MEPS 356:251-258 (2008)  -  DOI: https://doi.org/10.3354/meps07267

Brevetoxin in two planktivorous fishes after exposure to Karenia brevis: implications for food-web transfer to bottlenose dolphins

Michael Hinton, John S. Ramsdell*

Marine Biotoxins Program, Coastal Research Branch, Center for Coastal Environmental Health and Biomolecular Research, NOAA-National Ocean Service, 219 Fort Johnson Road, Charleston, South Carolina 29412, USA
*Corresponding author. Email:

ABSTRACT: Brevetoxin uptake was analyzed in 2 common planktivorous fish that are likely food- web vectors for dolphin mortality events associated with brevetoxin-producing red tides. Fish were exposed to brevetoxin-producing Karenia brevis for 10 h under conditions previously reported to produce optimal uptake of toxin in blood after oral exposure. Striped mullet Mugil cephalus were exposed to a low dose of brevetoxin, and uptake and depuration by specific organs were evaluated over a 2 mo period. Atlantic menhaden Brevoortia tyrannus specimens were used to characterize a higher brevetoxin dose uptake into whole body components and evaluate depuration over 1 mo. We found a high uptake of toxin by menhaden, with a body to water ratio of 57 after a 10 h exposure and a slow elimination with a half life (t1/2) of 24 d. Elimination occurred rapidly from the intestine (t1/2 < 1 wk) and muscle (t1/2 ≈ 1 wk) compartments and redistributed to liver which continued to accumulate body stores of toxin for 4 wk. The accumulation and elimination characteristics of the vectoring capacity of these 2 fish species are interpreted in relation to data from the Florida Panhandle dolphin mortality event of 2004. We show that due to slow elimination rate of brevetoxin in planktivorous fish, brevetoxin-related dolphin mortality events may occur without evidence of a concurrent harmful algal bloom event.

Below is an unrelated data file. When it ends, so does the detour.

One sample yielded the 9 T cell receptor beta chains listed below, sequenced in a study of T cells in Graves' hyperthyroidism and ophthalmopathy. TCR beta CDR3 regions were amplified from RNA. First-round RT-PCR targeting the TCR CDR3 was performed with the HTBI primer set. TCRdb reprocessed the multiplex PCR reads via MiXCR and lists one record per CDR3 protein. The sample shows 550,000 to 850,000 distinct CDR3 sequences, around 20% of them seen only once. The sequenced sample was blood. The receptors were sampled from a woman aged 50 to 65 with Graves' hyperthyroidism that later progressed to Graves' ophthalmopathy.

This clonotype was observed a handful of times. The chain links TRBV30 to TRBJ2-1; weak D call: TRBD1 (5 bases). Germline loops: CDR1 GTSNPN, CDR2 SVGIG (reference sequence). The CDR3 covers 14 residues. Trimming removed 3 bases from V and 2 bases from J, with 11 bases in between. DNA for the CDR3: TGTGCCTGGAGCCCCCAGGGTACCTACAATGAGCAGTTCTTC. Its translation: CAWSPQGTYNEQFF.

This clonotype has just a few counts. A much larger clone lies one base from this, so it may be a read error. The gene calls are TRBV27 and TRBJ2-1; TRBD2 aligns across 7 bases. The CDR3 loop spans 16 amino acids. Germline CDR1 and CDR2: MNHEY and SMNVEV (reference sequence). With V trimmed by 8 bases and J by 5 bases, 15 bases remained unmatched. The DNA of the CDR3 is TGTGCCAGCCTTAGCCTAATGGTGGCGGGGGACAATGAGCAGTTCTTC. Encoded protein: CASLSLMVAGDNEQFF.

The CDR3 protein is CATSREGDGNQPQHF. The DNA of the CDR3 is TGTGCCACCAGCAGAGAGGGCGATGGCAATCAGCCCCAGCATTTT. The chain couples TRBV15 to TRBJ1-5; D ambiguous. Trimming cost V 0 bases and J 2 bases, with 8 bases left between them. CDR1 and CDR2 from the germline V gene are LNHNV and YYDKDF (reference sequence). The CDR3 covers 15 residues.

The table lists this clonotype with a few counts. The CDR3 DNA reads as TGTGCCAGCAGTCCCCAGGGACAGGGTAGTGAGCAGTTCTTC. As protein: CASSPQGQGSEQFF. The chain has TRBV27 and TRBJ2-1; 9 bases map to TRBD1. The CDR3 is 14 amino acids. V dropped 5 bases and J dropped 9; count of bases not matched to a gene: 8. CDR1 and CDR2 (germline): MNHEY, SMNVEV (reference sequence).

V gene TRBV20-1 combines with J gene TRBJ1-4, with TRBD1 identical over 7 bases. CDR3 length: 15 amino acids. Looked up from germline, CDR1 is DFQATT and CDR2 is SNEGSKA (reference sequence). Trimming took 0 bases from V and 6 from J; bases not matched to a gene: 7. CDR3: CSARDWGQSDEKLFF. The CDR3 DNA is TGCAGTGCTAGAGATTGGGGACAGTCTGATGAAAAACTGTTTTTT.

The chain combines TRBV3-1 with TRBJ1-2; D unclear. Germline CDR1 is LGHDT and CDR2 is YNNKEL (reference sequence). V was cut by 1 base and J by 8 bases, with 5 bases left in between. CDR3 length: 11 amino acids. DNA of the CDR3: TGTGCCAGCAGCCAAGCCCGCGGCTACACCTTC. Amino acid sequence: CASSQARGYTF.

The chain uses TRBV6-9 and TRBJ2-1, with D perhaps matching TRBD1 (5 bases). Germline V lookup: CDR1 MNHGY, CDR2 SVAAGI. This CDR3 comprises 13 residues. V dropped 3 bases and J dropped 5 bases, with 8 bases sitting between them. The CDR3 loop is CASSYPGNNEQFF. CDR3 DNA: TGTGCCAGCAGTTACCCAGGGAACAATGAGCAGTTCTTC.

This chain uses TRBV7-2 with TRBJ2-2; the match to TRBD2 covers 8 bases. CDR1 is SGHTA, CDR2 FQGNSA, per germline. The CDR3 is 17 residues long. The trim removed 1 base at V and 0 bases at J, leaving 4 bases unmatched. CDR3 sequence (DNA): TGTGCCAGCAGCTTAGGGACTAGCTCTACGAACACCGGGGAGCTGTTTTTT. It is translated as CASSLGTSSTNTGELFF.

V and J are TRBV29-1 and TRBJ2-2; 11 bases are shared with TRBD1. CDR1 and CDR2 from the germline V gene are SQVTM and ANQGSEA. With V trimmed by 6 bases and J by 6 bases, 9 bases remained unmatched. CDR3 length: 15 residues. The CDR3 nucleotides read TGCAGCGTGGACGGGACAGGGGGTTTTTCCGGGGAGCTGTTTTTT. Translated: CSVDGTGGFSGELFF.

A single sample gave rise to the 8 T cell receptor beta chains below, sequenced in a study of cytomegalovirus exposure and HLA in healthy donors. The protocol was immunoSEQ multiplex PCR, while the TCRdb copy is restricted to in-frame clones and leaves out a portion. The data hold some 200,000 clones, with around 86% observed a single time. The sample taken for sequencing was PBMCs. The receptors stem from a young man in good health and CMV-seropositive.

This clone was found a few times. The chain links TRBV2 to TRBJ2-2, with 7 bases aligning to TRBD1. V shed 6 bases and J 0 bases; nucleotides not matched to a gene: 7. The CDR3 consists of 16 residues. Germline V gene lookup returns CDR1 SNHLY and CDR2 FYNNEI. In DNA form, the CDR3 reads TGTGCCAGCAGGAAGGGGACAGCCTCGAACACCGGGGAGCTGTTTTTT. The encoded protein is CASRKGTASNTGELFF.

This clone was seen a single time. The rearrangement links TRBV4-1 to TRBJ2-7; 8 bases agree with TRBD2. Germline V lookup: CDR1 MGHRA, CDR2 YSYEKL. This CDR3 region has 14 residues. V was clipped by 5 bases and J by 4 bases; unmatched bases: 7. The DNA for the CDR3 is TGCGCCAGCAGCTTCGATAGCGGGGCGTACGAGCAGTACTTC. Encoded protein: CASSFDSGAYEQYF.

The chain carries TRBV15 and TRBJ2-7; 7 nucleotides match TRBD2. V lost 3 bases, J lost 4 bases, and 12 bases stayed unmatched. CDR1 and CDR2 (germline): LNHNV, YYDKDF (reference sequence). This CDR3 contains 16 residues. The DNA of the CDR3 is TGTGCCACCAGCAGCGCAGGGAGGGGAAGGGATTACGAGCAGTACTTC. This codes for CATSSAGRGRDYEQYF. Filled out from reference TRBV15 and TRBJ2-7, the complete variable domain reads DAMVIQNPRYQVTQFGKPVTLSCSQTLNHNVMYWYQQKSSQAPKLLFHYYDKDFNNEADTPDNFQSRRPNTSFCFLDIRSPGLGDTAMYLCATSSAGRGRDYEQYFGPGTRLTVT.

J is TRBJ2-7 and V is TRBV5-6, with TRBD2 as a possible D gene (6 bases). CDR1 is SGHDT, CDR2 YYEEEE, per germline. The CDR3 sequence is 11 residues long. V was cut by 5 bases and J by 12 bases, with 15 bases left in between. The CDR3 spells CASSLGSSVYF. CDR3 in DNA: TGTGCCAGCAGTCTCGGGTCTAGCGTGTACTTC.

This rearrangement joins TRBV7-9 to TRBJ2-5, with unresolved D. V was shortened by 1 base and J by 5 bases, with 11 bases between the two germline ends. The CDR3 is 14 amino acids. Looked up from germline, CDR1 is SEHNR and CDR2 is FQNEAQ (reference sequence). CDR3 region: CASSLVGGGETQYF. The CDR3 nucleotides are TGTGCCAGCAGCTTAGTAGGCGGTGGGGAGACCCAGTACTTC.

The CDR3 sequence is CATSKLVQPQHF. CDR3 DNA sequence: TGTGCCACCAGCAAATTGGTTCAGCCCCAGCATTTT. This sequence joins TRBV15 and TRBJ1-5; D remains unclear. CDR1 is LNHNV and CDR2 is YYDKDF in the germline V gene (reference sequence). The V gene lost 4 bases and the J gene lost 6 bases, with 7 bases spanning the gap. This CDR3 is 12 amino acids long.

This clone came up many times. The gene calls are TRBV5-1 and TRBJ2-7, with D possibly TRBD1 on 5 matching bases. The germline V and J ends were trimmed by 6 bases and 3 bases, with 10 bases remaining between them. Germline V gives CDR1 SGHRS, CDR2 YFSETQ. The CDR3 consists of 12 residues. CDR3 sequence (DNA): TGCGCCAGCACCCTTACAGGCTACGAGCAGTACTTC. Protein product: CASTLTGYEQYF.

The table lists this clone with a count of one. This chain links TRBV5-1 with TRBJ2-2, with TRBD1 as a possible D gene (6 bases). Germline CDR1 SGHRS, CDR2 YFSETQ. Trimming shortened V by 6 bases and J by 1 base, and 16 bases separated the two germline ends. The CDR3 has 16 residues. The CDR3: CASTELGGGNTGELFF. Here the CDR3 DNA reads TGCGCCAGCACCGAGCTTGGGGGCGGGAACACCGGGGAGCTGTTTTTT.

KEY WORDS: Brevetoxin · Karenia brevis · Red tide · Menhaden · Mullet · Dolphin


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Cite this article as: Hinton M, Ramsdell JS (2008) Brevetoxin in two planktivorous fishes after exposure to Karenia brevis: implications for food-web transfer to bottlenose dolphins. Mar Ecol Prog Ser 356:251-258. https://doi.org/10.3354/meps07267

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